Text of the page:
Wearing AR glasses will improve eyesight beyond 20/20, they will allow us to see through walls, and they will allow us to browse the web as if looking at a screen floating in midair. As if we were wizards, these glasses will allow us to conjure up digital 3D laptops and keyboards with a blink of an eye; they will allow us to automatically translate written text and even sign language from the deaf; they will even show us virtual arrows (travel instructions) as we walk and drive to our daily appointments. These are just a few examples of AR’s many applications.
(Oh, and those wearable wristbands we spent an entire chapter describing in the last part of our Future of the Internet series? These AR glasses will make you see a digitalized 3D wristband every time you look down at your arm. There’s a catch, of course, and we’ll get to that at the end.)
How will augmented reality impact culture?
For obvious reasons, gaining a super-powered perception of reality is going to impact culture in a variety of ways.
In our personal lives, AR will impact the way we interact with both strangers and our loved ones.
- For example, if you’re at a networking event, your AR glasses (combined with your Virtual Assistant) will not only show the names of all the strangers around you above their heads, but it will also give you brief bios of each person, encouraging you to connect with those people who might help your career the most.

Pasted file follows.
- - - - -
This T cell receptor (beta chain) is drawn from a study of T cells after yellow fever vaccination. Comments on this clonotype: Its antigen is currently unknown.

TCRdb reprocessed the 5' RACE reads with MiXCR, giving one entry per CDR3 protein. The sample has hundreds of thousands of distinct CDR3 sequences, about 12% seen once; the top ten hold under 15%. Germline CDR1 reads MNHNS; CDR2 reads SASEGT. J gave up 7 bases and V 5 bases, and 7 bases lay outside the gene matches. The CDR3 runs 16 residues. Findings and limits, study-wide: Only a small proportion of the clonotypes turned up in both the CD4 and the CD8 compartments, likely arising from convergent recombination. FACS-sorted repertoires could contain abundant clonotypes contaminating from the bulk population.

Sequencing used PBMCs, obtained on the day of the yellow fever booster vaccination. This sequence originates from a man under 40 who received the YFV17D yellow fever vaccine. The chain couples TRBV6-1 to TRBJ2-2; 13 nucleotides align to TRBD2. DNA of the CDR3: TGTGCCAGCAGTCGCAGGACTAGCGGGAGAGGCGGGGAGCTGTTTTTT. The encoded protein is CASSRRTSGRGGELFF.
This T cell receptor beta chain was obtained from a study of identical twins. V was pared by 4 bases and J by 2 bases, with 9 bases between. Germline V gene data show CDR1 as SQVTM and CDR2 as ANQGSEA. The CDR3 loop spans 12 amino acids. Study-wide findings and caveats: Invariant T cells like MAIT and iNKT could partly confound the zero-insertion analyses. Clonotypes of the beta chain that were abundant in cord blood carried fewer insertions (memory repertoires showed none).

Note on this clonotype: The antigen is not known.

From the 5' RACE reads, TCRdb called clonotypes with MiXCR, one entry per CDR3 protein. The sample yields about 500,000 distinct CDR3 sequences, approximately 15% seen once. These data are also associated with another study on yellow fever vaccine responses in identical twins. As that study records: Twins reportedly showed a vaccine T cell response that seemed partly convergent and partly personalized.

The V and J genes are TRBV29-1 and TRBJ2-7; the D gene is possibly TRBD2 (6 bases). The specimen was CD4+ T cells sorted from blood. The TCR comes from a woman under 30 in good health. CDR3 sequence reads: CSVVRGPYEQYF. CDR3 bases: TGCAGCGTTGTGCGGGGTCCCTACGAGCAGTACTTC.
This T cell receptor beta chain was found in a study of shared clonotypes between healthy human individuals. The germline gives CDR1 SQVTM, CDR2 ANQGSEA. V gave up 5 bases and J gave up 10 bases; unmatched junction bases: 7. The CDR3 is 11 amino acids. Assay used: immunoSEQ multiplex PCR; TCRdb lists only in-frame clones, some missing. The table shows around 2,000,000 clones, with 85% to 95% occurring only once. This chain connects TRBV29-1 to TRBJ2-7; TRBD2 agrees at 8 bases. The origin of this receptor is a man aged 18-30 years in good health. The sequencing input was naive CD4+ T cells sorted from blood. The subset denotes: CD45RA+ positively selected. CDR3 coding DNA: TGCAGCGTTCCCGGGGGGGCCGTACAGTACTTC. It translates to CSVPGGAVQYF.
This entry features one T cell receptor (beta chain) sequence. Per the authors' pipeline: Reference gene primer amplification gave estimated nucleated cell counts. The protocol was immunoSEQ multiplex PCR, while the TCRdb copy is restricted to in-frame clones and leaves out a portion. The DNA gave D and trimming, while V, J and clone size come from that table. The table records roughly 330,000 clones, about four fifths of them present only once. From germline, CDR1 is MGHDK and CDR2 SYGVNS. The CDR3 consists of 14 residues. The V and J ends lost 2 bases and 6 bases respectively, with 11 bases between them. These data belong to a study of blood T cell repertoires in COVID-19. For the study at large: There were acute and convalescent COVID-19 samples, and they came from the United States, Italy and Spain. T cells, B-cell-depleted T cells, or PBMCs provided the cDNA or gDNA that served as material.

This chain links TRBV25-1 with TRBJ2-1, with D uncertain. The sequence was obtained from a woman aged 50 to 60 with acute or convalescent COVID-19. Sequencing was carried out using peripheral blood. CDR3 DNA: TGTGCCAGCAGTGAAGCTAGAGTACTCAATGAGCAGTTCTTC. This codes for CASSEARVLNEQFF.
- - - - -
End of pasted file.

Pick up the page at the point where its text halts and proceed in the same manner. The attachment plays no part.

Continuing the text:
- As illustrated by the video above, when out on a date, you’ll see a variety of public information about your date that you can use for winning conversation starters.
- When your future son or daughter comes home from school, you'll see a virtual teacher’s note floating above their head notifying you that your child got a poor mark in his coding test and that you should talk with your child about it.
In professional settings, AR will have an equally profound impact on both your productivity and overall effectiveness.
- For example, if you’re talking to a potential client at a very important sales meeting, your AR glasses will project a summary of your communication with this person, as well as publicly reported intel about his company's performance and operations, which you can use to better pitch your product or service and make the sale.
- If you’re a safety inspector, you’ll be able to walk through your production plant, glance around at the various pipes and machines, and get performance stats for each item compared to the norm, allowing you to spot technical issues or dangers before they happen.
- If you’re a police officer who just stopped a speeding driver, looking at the driver’s license plate with AR glasses will prompt them to immediately project the person’s driver's license and applicable criminal record above his car, allowing you to make a more informed decision about how to approach this reckless driver.
Culturally, AR will have a striking impact on our collective consciousness and pop culture.
- Video games are a stand out example, with AR games allowing you to experience immersive environments on top of the real world around you, creating a sense of magical realism. Imagine games and apps where the people you see outdoors are made to look like zombies you need to escape, or a game of Bejeweled that covers the sky above you, or even a non-game app that lets you see jungle animals roaming the streets you walk by.